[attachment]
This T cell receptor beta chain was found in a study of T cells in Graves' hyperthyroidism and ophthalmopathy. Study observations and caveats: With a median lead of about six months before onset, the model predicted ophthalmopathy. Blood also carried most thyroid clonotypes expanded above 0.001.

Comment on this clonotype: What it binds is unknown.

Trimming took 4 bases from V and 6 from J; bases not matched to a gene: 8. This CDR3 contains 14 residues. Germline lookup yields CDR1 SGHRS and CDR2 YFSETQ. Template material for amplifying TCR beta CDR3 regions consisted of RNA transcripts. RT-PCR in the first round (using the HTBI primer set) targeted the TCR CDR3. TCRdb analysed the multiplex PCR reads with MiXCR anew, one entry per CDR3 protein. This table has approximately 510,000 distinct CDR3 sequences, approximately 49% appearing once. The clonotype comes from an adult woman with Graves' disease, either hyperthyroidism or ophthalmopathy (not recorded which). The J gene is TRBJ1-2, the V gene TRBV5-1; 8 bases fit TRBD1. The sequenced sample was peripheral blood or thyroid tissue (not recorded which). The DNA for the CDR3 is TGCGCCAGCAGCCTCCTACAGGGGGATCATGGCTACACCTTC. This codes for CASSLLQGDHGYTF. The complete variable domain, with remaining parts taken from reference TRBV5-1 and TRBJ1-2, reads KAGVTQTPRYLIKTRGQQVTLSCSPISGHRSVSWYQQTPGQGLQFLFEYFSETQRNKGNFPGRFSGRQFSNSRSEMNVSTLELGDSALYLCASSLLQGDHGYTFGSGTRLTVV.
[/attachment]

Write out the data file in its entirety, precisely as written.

This T cell receptor beta chain was found in a study of T cells in Graves' hyperthyroidism and ophthalmopathy. Study observations and caveats: With a median lead of about six months before onset, the model predicted ophthalmopathy. Blood also carried most thyroid clonotypes expanded above 0.001.

Comment on this clonotype: What it binds is unknown.

Trimming took 4 bases from V and 6 from J; bases not matched to a gene: 8. This CDR3 contains 14 residues. Germline lookup yields CDR1 SGHRS and CDR2 YFSETQ. Template material for amplifying TCR beta CDR3 regions consisted of RNA transcripts. RT-PCR in the first round (using the HTBI primer set) targeted the TCR CDR3. TCRdb analysed the multiplex PCR reads with MiXCR anew, one entry per CDR3 protein. This table has approximately 510,000 distinct CDR3 sequences, approximately 49% appearing once. The clonotype comes from an adult woman with Graves' disease, either hyperthyroidism or ophthalmopathy (not recorded which). The J gene is TRBJ1-2, the V gene TRBV5-1; 8 bases fit TRBD1. The sequenced sample was peripheral blood or thyroid tissue (not recorded which). The DNA for the CDR3 is TGCGCCAGCAGCCTCCTACAGGGGGATCATGGCTACACCTTC. This codes for CASSLLQGDHGYTF. The complete variable domain, with remaining parts taken from reference TRBV5-1 and TRBJ1-2, reads KAGVTQTPRYLIKTRGQQVTLSCSPISGHRSVSWYQQTPGQGLQFLFEYFSETQRNKGNFPGRFSGRQFSNSRSEMNVSTLELGDSALYLCASSLLQGDHGYTFGSGTRLTVV.